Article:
Sept. 24, 2007 -- When Rudy Giuliani took a phone call from his wife during a major speech he was making at the NRA Friday, a rival Republican campaign wondered if it was truly a spontaneous call or a planned stunt. The Giuliani campaign insisted the call was spontaneous, but the rival Republican campaign pointed out that a similar incident had happened during a Giuliani speech earlier this year.
Either way, the call from Judith Giuliani -- and the fact that the former mayor took the call in the midst of an important speech before a skeptical crowd -- underlines the degree to which candidates' spouses are playing a large role in this campaign in attempts to humanize their ambitious mates.
At the same NRA meeting, Republican candidate and former Tennessee Sen. Fred Thompson brought his wife, Jeri, into his pitch, saying, "I think she'd make a much better first lady than Bill Clinton, what do you think?"
Myra Gutin, a first lady historian at Rider University, said the candidates' spouses add a human face to the campaign cycle.
"We always take a certain measure of a candidate based on his or her spouse and certainly they will help to humanize," Gutin said.
What's Real, What's Staged?
But humanizing a candidate is not always easy, and can sometimes feel staged; the reviews of the famous Al and Tipper Gore kiss at the Democratic National convention in 2000 were mixed. When President Bush gave first lady Laura Bush an affectionate pat on the rear early on in his first term, late night comedian David Letterman was provided with comedy fodder for years.
Ana Marie Cox, Washington editor of Time.com, said these moments may look natural but may carry ulterior motives. "There are times when it seems like that is passion, however genuine it is, is trotted out for specific reasons," she said.
Some candidates and their spouses have crossed interesting lines in the process of humanizing. Michelle Obama told Glamour magazine that her husband Barack Obama, the junior senator from Illinois, is "snore-y and stinky" in the morning. Former North Carolina Sen. John Edwards suggested to Esquire magazine that he broke his wife's rib while they were making love. Judith Giuliani told Harper's Bazaar that her "big testosterone-factor husband" cried while watching "Sleepless in Seattle."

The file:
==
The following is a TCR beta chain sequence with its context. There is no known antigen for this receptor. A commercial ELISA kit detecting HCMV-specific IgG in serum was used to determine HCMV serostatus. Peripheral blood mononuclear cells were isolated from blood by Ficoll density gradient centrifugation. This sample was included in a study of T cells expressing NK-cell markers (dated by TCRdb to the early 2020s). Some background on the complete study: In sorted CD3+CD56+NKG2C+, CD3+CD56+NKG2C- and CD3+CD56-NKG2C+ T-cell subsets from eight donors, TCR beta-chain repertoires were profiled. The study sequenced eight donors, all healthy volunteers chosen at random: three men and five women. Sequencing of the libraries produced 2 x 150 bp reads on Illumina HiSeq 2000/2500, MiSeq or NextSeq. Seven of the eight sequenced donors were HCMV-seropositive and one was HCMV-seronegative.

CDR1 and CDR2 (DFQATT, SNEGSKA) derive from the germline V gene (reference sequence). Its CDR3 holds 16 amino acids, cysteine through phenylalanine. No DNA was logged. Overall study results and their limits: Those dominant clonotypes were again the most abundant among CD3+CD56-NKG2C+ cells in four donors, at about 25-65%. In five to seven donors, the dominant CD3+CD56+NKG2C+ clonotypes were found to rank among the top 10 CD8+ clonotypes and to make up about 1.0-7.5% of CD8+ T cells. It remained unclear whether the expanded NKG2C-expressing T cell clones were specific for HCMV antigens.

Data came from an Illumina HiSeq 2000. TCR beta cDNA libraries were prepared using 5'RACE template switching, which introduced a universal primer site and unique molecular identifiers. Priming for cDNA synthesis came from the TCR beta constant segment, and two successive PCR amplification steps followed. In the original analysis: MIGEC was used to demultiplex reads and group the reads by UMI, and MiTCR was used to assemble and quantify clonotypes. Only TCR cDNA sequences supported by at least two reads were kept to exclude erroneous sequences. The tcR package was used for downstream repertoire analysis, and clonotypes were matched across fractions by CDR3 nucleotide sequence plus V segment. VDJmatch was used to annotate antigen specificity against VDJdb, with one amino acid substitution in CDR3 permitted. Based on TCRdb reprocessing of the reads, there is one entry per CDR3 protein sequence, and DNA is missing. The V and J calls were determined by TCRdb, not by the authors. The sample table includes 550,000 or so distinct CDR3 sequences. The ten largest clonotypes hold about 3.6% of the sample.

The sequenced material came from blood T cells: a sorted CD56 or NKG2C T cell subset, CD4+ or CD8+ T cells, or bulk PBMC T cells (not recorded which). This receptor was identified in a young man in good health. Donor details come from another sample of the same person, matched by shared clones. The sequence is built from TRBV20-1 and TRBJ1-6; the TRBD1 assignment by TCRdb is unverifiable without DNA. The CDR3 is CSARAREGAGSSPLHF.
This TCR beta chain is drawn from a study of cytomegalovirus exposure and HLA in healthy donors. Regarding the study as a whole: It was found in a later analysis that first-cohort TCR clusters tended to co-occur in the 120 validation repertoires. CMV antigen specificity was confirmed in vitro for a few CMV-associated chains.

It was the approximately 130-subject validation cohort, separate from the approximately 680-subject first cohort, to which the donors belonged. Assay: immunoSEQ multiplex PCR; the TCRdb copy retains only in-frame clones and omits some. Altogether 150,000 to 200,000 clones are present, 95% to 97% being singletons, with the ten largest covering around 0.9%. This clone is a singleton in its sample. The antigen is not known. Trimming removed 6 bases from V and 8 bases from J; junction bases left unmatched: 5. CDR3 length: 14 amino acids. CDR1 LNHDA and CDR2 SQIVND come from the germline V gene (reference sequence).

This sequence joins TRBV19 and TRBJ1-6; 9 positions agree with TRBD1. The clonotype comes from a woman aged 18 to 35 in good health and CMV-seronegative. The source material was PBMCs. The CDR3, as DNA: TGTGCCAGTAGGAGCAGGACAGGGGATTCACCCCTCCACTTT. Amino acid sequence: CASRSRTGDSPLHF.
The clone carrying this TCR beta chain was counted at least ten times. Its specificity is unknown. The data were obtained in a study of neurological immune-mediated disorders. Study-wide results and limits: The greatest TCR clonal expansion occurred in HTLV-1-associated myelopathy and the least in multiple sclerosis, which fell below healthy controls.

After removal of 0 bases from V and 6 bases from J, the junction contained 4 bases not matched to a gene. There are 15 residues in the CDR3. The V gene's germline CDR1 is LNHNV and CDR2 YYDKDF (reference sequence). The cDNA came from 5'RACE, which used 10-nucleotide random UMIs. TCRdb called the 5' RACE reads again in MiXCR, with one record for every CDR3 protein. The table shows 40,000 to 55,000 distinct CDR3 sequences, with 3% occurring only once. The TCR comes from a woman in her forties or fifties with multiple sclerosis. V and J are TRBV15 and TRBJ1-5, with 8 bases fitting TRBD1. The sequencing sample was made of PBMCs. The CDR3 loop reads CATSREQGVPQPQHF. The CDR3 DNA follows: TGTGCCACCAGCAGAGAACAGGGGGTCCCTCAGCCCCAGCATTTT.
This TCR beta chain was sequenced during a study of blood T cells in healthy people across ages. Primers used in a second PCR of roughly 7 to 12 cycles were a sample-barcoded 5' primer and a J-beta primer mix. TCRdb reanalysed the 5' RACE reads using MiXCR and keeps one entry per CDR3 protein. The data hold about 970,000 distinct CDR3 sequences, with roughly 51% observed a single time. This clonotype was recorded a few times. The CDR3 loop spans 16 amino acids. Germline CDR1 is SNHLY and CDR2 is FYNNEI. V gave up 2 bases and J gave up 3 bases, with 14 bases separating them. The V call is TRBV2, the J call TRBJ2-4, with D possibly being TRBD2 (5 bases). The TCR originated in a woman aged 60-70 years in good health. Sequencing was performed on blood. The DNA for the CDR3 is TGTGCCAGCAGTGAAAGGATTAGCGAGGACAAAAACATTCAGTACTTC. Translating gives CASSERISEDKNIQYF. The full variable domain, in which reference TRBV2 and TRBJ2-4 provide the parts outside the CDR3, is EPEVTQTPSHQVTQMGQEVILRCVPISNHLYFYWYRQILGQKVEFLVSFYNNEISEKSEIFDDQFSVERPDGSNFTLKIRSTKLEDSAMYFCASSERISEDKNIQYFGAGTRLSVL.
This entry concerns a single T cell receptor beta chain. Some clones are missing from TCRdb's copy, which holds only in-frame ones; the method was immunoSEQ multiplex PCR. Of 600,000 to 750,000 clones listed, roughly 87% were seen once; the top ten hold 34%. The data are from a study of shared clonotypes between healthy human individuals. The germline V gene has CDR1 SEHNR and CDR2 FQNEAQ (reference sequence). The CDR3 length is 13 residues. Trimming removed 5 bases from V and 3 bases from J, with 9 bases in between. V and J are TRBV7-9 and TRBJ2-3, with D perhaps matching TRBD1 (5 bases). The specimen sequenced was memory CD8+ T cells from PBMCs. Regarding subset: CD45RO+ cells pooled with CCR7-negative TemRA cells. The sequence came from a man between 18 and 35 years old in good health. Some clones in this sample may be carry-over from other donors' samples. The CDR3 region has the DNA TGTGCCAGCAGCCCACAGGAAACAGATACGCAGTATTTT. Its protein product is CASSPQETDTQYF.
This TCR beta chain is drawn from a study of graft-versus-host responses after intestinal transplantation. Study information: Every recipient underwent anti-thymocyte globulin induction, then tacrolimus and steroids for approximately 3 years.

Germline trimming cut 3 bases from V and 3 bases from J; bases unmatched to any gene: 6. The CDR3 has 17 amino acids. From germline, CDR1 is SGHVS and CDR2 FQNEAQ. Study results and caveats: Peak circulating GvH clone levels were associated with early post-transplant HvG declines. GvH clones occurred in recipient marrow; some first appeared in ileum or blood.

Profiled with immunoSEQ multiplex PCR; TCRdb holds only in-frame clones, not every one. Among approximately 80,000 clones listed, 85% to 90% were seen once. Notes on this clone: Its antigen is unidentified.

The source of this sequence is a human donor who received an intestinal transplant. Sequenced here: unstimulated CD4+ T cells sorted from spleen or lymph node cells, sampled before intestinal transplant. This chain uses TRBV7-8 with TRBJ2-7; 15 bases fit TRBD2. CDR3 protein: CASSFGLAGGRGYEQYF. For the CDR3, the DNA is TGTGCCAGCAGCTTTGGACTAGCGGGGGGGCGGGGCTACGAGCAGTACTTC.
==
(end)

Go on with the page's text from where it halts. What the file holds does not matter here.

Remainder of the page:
It is of course the media often prodding for these details, and then sniggering when they're revealed. On "60 minutes," Mike Wallace asked former Massachusetts Gov. Mitt Romney if he and his wife had ever engaged in pre-marital sex. Romney said he wouldn't answer the question, and then said that they hadn't.
What's real and what's planned? Skeptics scoffed at the 1998 photo of Bill and Hillary Clinton dancing in their bathing suits on the beach in St. Thomas right before Clinton testified in the Paula Jones sexual harassment lawsuit, suggesting that it was a staged shoot. But the White House got angry at the photographer and first lady Hillary Clinton was reportedly horrified.
These days, the Clintons do not advertise the intimacies of their relationship -- perhaps that's because there's already so much baggage there. Which is probably just as well. In this day and age of political stagecraft it makes it hard for voters to tell the difference.